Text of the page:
“I tried to practice ethical medicine, but it didn’t pay.” — Dr. Sandeep Jauhar
Dr. Jauhar gave paid speeches for a questionable heart medication.
He worked for a cardiologist on weekends who pushes unnecessary tests.
One of his colleagues gives extra long hospital stays to patients to make more money, even though the environment exposes them to deadly infection.
Attorneys can expose unscrupulous practices in the medical professions.
Another cohort – his brother – refers to patients as “commodities.”
CT scans and stress tests – needed or not – paid off with income. Simply spending time with patients did not.
Dr. Jauhar tells these stories in a book titled “Doctored: The Disillusionment of an American Physician.”
Why did he confess?
“It is hard to imagine such a thing happening in the era of “my doctor,” Jauhar said, speaking in and article in “The New York Times” of the time when patients usually had one doctor who knew them well.
As we are learning more and more in this era of changing health insurance, a doctor is really simply another small businessman. He or she has to make a payroll, pay the rent, pay the electric bill. In Dr. Jauhar’s case, he simply wasn’t making enough money to pay his family’s expenses.
He needed the extra cash, and he enjoyed some of the perks. He liked speaking engagements at swanky dinners with pretty, flirtatious drug reps.
But conscience – and circumstances – changed his ways. He was searching his memory and morals for the state of mind that made him want to become a doctor: to help people. He had lost it.
And the heart drug he was pushing with his speeches received some bad press, so he quit the speaking job. The corrupt cardiologist fired him because he simply wasn’t bringing in enough money.
Make no mistake – doctors work hard. They work hard to become doctors in the first place (Jauhar has written a previous book, “Intern,” describing that grinding year of his experience as a physician.) The work doctors perform can be unpleasant, mentally intense, and extremely high-stress.
The “fee-for-service” system promotes corruption at the cost of caring medical attention. Insurance companies can easily justify or turn down tests and specific procedures. But “selling medical care” rather than “practicing medicine” is not what our society wants or needs.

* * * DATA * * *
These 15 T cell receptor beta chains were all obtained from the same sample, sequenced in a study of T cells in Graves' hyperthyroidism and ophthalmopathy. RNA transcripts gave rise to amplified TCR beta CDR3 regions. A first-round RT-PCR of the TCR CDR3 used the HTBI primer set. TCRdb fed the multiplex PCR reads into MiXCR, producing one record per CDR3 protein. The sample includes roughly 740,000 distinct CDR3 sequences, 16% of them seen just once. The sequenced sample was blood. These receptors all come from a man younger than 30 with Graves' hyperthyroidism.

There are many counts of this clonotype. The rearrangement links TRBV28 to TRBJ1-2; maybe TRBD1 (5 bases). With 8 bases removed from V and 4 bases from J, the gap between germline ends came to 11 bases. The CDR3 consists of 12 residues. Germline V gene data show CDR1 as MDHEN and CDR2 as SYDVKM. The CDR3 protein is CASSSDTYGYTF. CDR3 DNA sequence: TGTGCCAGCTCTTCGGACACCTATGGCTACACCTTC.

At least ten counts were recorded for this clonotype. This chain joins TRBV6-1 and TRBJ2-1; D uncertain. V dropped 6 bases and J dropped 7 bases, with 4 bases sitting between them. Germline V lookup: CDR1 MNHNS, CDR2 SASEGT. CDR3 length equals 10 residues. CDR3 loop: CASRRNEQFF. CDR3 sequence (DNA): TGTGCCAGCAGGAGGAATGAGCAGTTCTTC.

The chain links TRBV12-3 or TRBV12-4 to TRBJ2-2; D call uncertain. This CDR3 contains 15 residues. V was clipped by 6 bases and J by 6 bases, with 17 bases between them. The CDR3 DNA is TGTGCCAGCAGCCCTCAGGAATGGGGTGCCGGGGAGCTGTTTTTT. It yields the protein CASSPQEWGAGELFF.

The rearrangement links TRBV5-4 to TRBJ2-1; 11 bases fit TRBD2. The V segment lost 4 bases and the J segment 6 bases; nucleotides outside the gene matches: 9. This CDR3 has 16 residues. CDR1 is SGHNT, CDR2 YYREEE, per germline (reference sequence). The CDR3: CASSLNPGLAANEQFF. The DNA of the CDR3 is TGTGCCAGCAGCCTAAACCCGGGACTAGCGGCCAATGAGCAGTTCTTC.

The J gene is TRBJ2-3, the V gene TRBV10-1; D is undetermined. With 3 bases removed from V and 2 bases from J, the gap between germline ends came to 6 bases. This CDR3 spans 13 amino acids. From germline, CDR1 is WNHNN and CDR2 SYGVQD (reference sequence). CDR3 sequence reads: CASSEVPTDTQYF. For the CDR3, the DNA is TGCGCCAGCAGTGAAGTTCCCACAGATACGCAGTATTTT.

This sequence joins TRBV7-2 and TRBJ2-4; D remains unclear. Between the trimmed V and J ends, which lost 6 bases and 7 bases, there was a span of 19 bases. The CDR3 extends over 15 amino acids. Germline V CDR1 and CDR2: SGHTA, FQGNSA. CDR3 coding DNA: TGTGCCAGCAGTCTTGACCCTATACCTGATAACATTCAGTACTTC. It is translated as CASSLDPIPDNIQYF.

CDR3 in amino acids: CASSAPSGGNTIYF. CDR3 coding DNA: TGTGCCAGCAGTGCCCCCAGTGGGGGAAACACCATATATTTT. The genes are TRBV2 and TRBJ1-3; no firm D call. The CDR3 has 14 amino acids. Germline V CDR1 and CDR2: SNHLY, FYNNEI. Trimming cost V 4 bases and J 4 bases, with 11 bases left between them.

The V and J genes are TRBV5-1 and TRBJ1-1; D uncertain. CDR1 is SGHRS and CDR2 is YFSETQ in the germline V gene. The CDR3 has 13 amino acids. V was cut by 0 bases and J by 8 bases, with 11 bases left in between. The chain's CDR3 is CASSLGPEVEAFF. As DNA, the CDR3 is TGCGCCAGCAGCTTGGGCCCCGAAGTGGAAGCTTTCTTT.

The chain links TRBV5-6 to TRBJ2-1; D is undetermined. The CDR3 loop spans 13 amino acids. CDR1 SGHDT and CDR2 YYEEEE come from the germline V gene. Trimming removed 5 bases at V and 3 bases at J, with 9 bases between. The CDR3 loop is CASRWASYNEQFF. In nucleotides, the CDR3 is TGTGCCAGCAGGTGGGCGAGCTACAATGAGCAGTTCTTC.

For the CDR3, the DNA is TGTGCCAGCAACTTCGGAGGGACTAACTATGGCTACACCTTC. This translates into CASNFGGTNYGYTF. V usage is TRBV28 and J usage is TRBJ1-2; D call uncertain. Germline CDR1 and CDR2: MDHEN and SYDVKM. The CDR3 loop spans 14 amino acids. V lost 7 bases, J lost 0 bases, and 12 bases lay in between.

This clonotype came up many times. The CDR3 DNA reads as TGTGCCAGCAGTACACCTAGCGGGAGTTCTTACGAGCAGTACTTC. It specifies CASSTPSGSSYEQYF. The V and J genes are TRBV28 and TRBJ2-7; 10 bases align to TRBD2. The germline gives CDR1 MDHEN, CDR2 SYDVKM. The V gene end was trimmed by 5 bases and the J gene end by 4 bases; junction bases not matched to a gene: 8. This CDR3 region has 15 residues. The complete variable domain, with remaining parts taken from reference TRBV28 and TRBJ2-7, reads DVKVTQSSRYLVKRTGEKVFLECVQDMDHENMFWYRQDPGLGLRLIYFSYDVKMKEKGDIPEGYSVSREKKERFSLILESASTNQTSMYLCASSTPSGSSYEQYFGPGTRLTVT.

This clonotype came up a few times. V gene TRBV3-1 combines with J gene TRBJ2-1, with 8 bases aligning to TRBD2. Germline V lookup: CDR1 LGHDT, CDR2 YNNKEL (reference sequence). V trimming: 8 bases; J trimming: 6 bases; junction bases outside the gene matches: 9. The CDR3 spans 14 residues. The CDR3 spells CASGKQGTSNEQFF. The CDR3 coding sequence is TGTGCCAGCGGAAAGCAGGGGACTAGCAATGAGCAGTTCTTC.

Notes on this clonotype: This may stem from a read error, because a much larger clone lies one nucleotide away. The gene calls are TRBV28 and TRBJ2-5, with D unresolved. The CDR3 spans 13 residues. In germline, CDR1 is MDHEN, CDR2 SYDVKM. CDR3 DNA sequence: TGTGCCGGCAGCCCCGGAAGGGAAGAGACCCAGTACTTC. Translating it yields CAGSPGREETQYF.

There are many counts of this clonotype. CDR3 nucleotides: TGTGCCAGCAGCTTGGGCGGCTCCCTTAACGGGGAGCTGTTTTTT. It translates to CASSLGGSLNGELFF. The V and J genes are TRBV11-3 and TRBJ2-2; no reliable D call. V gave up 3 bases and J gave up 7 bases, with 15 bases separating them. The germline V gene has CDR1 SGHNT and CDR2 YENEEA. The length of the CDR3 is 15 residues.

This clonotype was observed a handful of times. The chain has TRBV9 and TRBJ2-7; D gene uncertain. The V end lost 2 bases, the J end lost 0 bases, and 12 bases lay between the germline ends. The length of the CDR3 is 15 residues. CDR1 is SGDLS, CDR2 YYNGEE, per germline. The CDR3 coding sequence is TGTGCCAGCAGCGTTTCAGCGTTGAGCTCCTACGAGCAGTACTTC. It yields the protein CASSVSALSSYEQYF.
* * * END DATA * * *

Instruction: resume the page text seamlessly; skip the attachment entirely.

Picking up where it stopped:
It’s challenging enough to be a good doctor, without external pressures of paperwork, politics and pencil-pushing insurance companies. These outside forces of financial-sheet balancing should be eliminated from the process of healing. But the book is long on complaints and short on solutions – it has none.
It is a given that the medical profession is incapable or unwilling to find a solution to this problem. It is even more unlikely that a solution is forthcoming by lawmakers at the state or federal levels.
However, by bringing medical malpractice cases, lawyers can ferret out and expose unscrupulous practices in the medical professions. It’s yet another real reason that the medical profession fights so hard to weaken medical malpractice.
The American Medical Association claims that reducing medical malpractice lawsuits is an absolute must. The call for “tort reform” is really just an attempt to confuse any debate on the cost of health care.
According to a 2004 report by the Congressional Budget Office, medical malpractice claims make up only 2 percent of US health costs. Studies have also shown no decrease in the costs of medical malpractice insurance in states that have passed limits on pain and suffering awards.
The news media is no help. Large awards make big stories, often without exploring how devastating and expensive a medical mistake can be to a patient and to his and her family, or how a mistake a serious loss of quality of life – if not the loss of life itself.
The vast majority of medical professionals are caring, compassionate and competent. But patients who are injured are the most innocent of victims. They deserve compensation that sometimes only the legal profession can provide.